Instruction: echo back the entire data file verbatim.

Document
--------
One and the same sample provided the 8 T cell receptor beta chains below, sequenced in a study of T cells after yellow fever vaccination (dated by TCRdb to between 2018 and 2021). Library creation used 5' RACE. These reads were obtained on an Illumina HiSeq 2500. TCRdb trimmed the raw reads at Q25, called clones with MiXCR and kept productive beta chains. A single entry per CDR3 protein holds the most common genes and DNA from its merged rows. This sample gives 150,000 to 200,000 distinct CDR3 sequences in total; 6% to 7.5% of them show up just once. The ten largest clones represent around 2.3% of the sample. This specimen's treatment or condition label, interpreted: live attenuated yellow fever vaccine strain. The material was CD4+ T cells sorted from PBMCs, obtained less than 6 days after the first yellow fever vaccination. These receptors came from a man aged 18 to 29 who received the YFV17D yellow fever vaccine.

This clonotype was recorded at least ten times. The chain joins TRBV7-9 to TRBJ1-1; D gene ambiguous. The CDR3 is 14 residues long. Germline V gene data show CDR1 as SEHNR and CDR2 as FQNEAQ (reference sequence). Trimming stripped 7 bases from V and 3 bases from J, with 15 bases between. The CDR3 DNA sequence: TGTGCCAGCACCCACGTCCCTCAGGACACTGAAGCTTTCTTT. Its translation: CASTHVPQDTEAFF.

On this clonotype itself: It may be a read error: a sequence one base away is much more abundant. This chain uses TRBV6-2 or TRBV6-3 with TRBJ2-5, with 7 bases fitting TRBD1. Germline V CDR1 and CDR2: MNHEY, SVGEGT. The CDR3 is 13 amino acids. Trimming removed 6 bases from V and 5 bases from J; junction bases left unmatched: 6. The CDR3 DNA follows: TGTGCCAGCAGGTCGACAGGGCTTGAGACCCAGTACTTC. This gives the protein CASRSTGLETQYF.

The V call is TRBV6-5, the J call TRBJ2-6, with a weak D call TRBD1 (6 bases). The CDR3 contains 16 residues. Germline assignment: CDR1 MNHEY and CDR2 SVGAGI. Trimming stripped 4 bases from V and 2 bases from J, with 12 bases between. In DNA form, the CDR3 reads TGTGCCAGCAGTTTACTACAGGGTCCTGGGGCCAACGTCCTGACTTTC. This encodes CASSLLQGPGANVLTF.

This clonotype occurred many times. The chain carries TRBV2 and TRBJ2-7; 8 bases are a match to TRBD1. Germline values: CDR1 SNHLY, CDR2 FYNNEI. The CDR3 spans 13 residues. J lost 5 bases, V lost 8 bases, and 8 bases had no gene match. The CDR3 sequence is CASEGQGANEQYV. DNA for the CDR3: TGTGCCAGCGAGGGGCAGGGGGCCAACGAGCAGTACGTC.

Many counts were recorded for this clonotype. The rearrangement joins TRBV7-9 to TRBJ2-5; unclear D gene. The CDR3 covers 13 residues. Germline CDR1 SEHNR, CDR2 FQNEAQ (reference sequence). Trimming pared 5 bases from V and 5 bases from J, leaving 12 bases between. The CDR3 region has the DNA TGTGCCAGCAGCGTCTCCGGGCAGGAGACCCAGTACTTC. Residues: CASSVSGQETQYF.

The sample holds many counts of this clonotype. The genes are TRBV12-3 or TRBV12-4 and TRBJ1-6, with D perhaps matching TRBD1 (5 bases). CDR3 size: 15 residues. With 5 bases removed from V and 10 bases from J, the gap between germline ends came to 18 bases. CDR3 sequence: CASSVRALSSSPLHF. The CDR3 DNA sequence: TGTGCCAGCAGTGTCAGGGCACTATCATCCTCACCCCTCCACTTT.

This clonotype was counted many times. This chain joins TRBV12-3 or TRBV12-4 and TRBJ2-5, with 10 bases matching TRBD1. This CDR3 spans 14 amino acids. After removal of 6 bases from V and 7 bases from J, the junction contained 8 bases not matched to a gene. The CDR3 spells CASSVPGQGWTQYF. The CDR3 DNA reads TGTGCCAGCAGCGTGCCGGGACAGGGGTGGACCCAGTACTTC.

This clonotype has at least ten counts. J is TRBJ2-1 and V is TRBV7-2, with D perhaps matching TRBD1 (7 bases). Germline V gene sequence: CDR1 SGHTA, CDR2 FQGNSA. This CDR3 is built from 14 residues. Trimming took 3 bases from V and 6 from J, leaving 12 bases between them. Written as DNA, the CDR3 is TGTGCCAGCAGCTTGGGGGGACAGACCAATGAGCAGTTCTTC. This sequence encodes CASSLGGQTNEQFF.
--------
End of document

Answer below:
One and the same sample provided the 8 T cell receptor beta chains below, sequenced in a study of T cells after yellow fever vaccination (dated by TCRdb to between 2018 and 2021). Library creation used 5' RACE. These reads were obtained on an Illumina HiSeq 2500. TCRdb trimmed the raw reads at Q25, called clones with MiXCR and kept productive beta chains. A single entry per CDR3 protein holds the most common genes and DNA from its merged rows. This sample gives 150,000 to 200,000 distinct CDR3 sequences in total; 6% to 7.5% of them show up just once. The ten largest clones represent around 2.3% of the sample. This specimen's treatment or condition label, interpreted: live attenuated yellow fever vaccine strain. The material was CD4+ T cells sorted from PBMCs, obtained less than 6 days after the first yellow fever vaccination. These receptors came from a man aged 18 to 29 who received the YFV17D yellow fever vaccine.

This clonotype was recorded at least ten times. The chain joins TRBV7-9 to TRBJ1-1; D gene ambiguous. The CDR3 is 14 residues long. Germline V gene data show CDR1 as SEHNR and CDR2 as FQNEAQ (reference sequence). Trimming stripped 7 bases from V and 3 bases from J, with 15 bases between. The CDR3 DNA sequence: TGTGCCAGCACCCACGTCCCTCAGGACACTGAAGCTTTCTTT. Its translation: CASTHVPQDTEAFF.

On this clonotype itself: It may be a read error: a sequence one base away is much more abundant. This chain uses TRBV6-2 or TRBV6-3 with TRBJ2-5, with 7 bases fitting TRBD1. Germline V CDR1 and CDR2: MNHEY, SVGEGT. The CDR3 is 13 amino acids. Trimming removed 6 bases from V and 5 bases from J; junction bases left unmatched: 6. The CDR3 DNA follows: TGTGCCAGCAGGTCGACAGGGCTTGAGACCCAGTACTTC. This gives the protein CASRSTGLETQYF.

The V call is TRBV6-5, the J call TRBJ2-6, with a weak D call TRBD1 (6 bases). The CDR3 contains 16 residues. Germline assignment: CDR1 MNHEY and CDR2 SVGAGI. Trimming stripped 4 bases from V and 2 bases from J, with 12 bases between. In DNA form, the CDR3 reads TGTGCCAGCAGTTTACTACAGGGTCCTGGGGCCAACGTCCTGACTTTC. This encodes CASSLLQGPGANVLTF.

This clonotype occurred many times. The chain carries TRBV2 and TRBJ2-7; 8 bases are a match to TRBD1. Germline values: CDR1 SNHLY, CDR2 FYNNEI. The CDR3 spans 13 residues. J lost 5 bases, V lost 8 bases, and 8 bases had no gene match. The CDR3 sequence is CASEGQGANEQYV. DNA for the CDR3: TGTGCCAGCGAGGGGCAGGGGGCCAACGAGCAGTACGTC.

Many counts were recorded for this clonotype. The rearrangement joins TRBV7-9 to TRBJ2-5; unclear D gene. The CDR3 covers 13 residues. Germline CDR1 SEHNR, CDR2 FQNEAQ (reference sequence). Trimming pared 5 bases from V and 5 bases from J, leaving 12 bases between. The CDR3 region has the DNA TGTGCCAGCAGCGTCTCCGGGCAGGAGACCCAGTACTTC. Residues: CASSVSGQETQYF.

The sample holds many counts of this clonotype. The genes are TRBV12-3 or TRBV12-4 and TRBJ1-6, with D perhaps matching TRBD1 (5 bases). CDR3 size: 15 residues. With 5 bases removed from V and 10 bases from J, the gap between germline ends came to 18 bases. CDR3 sequence: CASSVRALSSSPLHF. The CDR3 DNA sequence: TGTGCCAGCAGTGTCAGGGCACTATCATCCTCACCCCTCCACTTT.

This clonotype was counted many times. This chain joins TRBV12-3 or TRBV12-4 and TRBJ2-5, with 10 bases matching TRBD1. This CDR3 spans 14 amino acids. After removal of 6 bases from V and 7 bases from J, the junction contained 8 bases not matched to a gene. The CDR3 spells CASSVPGQGWTQYF. The CDR3 DNA reads TGTGCCAGCAGCGTGCCGGGACAGGGGTGGACCCAGTACTTC.

This clonotype has at least ten counts. J is TRBJ2-1 and V is TRBV7-2, with D perhaps matching TRBD1 (7 bases). Germline V gene sequence: CDR1 SGHTA, CDR2 FQGNSA. This CDR3 is built from 14 residues. Trimming took 3 bases from V and 6 from J, leaving 12 bases between them. Written as DNA, the CDR3 is TGTGCCAGCAGCTTGGGGGGACAGACCAATGAGCAGTTCTTC. This sequence encodes CASSLGGQTNEQFF.